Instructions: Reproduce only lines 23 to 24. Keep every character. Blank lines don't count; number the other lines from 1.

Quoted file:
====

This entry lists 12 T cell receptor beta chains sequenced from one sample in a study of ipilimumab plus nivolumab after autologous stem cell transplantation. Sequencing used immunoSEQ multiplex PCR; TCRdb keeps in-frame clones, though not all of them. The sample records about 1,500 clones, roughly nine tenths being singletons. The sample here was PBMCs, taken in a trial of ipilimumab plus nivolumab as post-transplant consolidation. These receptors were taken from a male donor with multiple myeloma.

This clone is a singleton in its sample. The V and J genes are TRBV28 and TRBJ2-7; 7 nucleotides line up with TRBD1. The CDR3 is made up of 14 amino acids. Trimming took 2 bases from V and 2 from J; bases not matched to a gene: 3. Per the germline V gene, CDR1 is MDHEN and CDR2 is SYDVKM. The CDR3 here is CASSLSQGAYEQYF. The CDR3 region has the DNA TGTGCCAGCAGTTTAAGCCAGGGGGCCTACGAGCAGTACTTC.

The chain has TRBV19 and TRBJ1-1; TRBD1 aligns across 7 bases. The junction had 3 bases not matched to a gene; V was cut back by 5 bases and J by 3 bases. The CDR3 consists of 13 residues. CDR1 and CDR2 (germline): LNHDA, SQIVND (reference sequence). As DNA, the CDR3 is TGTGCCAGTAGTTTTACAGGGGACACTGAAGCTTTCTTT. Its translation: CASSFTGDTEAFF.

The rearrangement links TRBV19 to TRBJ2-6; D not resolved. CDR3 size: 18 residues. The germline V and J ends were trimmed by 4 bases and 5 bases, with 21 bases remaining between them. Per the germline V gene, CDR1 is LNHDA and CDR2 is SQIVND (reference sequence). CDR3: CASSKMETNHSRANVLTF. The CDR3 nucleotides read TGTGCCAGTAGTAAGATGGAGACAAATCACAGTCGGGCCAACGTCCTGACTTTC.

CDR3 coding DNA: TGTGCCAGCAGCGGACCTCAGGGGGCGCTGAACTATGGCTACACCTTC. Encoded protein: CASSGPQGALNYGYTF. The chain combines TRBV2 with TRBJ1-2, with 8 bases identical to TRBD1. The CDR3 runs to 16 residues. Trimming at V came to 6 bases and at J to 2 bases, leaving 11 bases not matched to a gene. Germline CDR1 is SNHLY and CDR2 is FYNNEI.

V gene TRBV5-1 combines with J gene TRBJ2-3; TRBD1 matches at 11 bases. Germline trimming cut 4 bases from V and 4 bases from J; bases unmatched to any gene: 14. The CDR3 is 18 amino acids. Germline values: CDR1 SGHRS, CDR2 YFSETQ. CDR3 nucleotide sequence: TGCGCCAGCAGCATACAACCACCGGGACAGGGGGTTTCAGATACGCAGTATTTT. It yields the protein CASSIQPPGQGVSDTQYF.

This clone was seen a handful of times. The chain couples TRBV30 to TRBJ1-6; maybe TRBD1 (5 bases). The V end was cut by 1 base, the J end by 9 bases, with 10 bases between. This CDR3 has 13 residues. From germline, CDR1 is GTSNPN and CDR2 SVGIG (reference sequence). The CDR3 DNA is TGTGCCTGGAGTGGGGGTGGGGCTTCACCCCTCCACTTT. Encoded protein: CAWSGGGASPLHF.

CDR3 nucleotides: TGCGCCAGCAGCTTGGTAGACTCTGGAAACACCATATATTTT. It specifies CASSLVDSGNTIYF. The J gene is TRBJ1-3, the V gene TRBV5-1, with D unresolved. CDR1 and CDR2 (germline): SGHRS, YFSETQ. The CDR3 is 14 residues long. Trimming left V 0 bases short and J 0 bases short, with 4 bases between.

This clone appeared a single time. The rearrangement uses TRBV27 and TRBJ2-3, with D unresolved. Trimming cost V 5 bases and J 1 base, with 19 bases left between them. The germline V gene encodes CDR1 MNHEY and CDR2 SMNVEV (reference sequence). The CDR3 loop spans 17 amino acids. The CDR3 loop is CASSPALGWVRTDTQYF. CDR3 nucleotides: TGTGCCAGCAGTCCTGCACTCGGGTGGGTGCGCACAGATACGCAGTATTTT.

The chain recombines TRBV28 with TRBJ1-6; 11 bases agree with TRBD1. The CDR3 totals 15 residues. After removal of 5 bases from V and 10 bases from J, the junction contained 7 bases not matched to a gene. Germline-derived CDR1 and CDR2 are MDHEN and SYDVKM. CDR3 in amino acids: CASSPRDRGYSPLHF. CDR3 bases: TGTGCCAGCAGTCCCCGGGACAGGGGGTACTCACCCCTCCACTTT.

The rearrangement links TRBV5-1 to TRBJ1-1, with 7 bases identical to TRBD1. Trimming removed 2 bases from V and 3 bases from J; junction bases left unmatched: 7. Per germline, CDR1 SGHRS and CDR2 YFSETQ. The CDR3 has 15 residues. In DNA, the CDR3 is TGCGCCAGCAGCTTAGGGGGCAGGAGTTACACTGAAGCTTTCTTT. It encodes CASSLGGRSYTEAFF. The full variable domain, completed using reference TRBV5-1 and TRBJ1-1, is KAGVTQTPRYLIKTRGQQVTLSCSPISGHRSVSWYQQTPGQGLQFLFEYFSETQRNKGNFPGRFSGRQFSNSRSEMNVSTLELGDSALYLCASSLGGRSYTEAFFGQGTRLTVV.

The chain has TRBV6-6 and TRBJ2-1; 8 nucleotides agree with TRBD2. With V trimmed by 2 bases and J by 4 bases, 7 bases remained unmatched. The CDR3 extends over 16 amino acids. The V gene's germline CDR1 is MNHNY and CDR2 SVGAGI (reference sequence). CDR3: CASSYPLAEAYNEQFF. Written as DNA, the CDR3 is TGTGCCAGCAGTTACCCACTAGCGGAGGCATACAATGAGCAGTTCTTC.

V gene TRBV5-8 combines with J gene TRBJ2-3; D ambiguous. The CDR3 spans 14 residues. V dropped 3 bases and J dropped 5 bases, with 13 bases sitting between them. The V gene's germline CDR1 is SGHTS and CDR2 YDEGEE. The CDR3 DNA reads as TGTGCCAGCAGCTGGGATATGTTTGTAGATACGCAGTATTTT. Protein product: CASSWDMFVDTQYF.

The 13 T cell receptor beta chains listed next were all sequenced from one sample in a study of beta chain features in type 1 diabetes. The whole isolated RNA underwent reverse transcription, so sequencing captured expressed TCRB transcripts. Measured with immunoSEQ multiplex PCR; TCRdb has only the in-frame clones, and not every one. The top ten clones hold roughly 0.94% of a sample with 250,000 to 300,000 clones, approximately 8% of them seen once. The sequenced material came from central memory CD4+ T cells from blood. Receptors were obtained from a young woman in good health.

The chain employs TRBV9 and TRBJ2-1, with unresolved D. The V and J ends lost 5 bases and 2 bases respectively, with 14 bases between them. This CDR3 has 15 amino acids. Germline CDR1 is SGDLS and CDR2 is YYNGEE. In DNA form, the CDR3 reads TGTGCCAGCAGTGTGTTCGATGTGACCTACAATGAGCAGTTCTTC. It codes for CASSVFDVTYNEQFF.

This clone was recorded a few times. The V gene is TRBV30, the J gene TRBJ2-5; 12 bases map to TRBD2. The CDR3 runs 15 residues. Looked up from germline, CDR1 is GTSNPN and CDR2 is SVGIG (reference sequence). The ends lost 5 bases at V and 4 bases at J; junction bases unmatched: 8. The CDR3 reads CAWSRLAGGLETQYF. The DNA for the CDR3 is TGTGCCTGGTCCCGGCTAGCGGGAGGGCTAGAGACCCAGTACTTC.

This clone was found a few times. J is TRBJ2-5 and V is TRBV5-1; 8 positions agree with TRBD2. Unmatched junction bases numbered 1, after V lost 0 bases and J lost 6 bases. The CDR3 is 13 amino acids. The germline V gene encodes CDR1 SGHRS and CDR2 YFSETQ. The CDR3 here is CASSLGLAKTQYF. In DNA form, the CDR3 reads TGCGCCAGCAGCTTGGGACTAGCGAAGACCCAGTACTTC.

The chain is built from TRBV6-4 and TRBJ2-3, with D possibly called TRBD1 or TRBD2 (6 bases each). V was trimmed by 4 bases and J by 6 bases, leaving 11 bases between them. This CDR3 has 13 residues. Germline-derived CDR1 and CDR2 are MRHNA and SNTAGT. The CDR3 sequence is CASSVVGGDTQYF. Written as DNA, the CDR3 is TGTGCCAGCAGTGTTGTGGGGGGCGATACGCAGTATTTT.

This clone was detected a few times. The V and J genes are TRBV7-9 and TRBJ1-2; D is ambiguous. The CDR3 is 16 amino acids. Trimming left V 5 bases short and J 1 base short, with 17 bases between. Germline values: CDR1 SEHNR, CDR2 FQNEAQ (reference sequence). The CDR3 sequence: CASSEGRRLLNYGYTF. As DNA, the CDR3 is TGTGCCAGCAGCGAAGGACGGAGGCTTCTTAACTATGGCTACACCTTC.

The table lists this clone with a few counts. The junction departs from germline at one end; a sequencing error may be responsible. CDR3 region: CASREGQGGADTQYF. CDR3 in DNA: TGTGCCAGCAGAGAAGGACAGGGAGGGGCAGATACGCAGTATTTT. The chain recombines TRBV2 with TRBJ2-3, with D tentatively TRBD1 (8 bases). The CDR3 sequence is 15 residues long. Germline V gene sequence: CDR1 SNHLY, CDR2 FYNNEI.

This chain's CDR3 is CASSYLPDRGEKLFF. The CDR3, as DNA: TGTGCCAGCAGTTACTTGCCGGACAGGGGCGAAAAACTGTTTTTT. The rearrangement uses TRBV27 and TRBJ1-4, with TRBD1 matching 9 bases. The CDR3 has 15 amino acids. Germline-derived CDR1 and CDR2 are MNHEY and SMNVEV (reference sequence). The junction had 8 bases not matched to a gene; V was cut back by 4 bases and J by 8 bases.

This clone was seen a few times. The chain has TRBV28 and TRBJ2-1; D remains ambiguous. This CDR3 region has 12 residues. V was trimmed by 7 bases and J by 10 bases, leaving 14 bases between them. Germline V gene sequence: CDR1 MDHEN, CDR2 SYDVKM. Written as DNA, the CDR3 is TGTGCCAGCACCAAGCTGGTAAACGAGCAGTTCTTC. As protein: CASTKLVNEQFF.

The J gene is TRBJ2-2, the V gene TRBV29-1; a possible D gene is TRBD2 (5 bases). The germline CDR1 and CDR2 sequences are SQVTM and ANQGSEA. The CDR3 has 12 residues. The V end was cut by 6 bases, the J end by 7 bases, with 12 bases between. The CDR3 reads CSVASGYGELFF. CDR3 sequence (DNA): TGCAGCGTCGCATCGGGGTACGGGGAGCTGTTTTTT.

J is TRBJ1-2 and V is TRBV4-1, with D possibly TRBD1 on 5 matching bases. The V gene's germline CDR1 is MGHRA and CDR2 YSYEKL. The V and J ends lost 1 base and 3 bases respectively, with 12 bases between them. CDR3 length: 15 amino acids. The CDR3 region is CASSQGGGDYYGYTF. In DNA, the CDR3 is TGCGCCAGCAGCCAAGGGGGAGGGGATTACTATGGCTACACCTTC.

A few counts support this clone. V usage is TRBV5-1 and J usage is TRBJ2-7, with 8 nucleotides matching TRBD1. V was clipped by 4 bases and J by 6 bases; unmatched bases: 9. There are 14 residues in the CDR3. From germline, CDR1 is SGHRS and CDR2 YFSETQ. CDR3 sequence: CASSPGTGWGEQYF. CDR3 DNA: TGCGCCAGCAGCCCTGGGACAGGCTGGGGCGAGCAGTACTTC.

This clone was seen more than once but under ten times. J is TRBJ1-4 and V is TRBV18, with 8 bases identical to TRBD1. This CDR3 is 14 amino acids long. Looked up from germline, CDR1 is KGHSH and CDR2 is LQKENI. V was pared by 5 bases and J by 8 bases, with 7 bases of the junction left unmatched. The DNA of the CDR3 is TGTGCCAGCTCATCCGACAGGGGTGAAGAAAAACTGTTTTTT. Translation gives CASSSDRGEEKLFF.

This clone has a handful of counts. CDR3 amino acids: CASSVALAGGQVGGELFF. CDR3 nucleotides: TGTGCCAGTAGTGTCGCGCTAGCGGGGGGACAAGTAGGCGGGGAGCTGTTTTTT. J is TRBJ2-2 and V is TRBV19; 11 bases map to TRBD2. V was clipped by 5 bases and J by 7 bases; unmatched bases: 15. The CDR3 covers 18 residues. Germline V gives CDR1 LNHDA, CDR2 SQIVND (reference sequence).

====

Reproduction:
The J gene is TRBJ2-2, the V gene TRBV29-1; a possible D gene is TRBD2 (5 bases). The germline CDR1 and CDR2 sequences are SQVTM and ANQGSEA. The CDR3 has 12 residues. The V end was cut by 6 bases, the J end by 7 bases, with 12 bases between. The CDR3 reads CSVASGYGELFF. CDR3 sequence (DNA): TGCAGCGTCGCATCGGGGTACGGGGAGCTGTTTTTT.

J is TRBJ1-2 and V is TRBV4-1, with D possibly TRBD1 on 5 matching bases. The V gene's germline CDR1 is MGHRA and CDR2 YSYEKL. The V and J ends lost 1 base and 3 bases respectively, with 12 bases between them. CDR3 length: 15 amino acids. The CDR3 region is CASSQGGGDYYGYTF. In DNA, the CDR3 is TGCGCCAGCAGCCAAGGGGGAGGGGATTACTATGGCTACACCTTC.